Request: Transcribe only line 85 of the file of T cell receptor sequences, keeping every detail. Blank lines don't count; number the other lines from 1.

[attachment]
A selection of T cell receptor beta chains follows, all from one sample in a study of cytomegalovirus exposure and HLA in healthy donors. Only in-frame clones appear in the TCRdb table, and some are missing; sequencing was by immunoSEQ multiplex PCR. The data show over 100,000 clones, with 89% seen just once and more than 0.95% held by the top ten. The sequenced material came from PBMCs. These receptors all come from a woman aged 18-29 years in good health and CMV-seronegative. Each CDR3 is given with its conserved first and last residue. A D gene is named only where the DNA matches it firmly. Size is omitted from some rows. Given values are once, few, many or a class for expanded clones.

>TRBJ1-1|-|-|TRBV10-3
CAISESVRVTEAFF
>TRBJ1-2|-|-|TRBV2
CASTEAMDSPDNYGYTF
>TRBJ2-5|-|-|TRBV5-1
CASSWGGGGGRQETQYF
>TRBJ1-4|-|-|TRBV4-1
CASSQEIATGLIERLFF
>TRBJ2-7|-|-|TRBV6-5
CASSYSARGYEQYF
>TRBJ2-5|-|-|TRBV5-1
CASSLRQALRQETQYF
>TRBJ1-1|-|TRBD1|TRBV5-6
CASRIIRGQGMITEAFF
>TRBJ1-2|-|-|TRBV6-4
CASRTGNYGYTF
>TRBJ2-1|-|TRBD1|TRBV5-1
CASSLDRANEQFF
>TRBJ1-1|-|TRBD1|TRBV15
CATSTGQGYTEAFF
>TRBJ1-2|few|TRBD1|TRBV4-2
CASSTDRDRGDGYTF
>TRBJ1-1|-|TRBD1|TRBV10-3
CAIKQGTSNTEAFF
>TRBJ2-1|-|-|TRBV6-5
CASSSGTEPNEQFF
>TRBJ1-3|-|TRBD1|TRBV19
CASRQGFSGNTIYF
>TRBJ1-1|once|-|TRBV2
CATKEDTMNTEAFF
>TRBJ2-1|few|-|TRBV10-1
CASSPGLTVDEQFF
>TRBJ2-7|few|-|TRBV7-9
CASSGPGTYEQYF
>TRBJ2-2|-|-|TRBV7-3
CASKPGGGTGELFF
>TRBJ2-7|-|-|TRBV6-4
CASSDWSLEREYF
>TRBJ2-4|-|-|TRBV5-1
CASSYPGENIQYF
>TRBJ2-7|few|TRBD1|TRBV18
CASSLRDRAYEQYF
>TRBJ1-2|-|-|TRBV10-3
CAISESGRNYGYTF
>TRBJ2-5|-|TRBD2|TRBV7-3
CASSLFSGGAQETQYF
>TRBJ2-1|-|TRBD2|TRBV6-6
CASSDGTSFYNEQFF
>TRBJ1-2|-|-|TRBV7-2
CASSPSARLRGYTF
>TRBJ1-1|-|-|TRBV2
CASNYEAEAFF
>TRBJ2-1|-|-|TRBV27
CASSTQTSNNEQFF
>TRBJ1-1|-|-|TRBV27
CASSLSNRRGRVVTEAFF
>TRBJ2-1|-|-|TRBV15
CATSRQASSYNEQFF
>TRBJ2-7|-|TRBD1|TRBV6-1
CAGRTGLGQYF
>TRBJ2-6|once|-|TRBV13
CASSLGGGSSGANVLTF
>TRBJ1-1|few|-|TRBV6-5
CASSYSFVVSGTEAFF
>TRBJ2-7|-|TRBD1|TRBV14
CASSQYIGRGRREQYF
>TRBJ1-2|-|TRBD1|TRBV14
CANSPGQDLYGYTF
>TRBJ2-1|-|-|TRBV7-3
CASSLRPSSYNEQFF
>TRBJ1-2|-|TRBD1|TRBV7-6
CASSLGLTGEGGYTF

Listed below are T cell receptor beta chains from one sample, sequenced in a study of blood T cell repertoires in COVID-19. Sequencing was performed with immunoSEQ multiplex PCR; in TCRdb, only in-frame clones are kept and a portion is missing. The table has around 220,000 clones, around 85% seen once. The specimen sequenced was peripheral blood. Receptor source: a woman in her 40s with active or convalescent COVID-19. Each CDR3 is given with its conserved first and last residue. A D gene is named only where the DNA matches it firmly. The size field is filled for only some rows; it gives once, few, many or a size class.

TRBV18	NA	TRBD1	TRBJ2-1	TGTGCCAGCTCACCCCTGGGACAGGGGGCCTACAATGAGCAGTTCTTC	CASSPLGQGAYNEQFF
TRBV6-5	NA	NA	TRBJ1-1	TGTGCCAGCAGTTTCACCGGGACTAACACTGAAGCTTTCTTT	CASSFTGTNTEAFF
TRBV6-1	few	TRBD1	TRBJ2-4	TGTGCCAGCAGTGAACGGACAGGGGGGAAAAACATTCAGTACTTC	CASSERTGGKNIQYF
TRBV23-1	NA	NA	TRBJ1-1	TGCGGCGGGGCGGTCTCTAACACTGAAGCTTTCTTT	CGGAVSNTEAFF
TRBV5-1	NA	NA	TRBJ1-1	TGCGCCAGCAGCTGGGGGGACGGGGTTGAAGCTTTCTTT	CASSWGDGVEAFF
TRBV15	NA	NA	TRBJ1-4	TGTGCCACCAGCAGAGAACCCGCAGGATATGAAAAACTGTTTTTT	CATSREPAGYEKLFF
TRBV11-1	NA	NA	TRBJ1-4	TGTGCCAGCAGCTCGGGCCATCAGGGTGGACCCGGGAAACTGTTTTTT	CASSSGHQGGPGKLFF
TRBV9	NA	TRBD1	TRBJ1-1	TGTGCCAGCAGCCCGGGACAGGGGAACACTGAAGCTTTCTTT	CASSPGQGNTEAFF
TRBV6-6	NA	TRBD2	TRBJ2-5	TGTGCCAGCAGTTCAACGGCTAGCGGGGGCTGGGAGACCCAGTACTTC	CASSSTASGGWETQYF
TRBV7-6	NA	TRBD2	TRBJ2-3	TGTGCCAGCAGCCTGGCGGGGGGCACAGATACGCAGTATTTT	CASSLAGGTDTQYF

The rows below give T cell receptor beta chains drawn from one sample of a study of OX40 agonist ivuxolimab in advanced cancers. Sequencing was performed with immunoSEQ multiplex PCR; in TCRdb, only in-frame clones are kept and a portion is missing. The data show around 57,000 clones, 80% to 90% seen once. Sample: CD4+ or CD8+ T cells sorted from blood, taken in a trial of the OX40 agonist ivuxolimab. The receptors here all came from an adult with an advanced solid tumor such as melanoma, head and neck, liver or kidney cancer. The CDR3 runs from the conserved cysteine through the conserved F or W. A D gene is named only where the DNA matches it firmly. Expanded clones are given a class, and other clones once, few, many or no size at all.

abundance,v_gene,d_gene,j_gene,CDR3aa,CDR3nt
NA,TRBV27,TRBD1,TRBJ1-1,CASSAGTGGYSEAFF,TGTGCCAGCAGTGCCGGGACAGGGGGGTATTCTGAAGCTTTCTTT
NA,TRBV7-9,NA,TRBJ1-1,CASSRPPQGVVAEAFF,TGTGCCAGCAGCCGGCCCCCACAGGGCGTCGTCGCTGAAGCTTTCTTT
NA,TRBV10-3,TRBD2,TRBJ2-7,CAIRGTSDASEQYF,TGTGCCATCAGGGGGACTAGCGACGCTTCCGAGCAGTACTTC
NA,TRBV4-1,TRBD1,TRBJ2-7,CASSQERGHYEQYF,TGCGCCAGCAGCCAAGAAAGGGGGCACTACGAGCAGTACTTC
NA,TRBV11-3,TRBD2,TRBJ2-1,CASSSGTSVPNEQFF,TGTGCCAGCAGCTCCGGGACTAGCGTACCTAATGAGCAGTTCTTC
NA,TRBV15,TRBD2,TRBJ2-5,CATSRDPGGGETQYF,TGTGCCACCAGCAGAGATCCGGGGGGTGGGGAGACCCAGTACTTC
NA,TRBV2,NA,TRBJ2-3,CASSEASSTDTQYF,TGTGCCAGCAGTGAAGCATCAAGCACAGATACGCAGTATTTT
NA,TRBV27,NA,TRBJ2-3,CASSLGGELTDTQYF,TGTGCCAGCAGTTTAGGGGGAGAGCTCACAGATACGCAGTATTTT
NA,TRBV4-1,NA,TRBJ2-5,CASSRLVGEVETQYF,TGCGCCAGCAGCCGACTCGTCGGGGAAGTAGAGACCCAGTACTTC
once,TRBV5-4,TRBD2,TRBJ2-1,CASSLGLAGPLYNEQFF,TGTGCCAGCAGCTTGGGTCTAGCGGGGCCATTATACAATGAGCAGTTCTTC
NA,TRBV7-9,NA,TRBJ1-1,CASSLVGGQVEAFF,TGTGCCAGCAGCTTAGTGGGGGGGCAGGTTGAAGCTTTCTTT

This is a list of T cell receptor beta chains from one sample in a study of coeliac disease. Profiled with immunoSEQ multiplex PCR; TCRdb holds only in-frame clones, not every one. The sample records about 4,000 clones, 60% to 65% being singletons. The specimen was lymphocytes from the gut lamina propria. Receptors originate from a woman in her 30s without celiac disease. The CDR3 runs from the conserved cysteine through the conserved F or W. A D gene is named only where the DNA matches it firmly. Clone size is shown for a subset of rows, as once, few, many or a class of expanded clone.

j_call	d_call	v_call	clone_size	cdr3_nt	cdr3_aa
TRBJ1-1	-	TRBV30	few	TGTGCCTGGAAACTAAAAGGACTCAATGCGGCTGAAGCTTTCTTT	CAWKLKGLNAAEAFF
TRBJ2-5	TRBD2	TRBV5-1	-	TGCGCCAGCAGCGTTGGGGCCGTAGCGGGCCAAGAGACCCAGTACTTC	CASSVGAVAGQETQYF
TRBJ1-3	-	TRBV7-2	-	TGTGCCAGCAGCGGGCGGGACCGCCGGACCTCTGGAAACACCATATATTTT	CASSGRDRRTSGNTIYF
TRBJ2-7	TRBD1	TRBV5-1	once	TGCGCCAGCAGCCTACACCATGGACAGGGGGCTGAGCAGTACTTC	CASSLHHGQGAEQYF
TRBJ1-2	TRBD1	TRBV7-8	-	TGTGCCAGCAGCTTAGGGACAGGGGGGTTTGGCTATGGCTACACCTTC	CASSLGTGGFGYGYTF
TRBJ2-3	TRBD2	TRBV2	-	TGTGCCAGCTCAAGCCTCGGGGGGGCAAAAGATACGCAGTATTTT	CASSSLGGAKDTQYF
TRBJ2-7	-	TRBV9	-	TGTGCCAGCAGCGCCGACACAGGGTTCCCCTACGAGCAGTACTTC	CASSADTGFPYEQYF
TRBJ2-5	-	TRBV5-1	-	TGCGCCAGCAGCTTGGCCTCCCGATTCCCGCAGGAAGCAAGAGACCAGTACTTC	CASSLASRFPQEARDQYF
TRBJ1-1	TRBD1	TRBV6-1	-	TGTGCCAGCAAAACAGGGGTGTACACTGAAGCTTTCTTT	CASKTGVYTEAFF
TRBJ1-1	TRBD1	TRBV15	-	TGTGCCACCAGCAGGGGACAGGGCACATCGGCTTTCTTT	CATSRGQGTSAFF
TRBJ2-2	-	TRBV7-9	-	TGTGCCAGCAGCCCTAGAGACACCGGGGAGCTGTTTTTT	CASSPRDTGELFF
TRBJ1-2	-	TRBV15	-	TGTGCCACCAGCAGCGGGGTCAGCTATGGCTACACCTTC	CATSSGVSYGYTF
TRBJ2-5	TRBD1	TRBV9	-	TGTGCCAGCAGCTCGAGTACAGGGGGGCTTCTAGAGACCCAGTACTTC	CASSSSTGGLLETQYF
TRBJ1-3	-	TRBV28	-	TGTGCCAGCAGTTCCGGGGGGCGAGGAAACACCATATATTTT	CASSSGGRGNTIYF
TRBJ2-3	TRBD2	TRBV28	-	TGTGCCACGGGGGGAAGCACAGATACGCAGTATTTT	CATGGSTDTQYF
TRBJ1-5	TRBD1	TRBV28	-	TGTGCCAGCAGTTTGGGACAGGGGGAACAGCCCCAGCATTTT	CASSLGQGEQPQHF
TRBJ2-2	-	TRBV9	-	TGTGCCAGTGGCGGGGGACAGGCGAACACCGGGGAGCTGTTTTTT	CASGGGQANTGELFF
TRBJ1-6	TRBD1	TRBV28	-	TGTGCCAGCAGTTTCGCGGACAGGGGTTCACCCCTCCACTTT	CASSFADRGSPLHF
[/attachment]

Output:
The rows below give T cell receptor beta chains drawn from one sample of a study of OX40 agonist ivuxolimab in advanced cancers. Sequencing was performed with immunoSEQ multiplex PCR; in TCRdb, only in-frame clones are kept and a portion is missing. The data show around 57,000 clones, 80% to 90% seen once. Sample: CD4+ or CD8+ T cells sorted from blood, taken in a trial of the OX40 agonist ivuxolimab. The receptors here all came from an adult with an advanced solid tumor such as melanoma, head and neck, liver or kidney cancer. The CDR3 runs from the conserved cysteine through the conserved F or W. A D gene is named only where the DNA matches it firmly. Expanded clones are given a class, and other clones once, few, many or no size at all.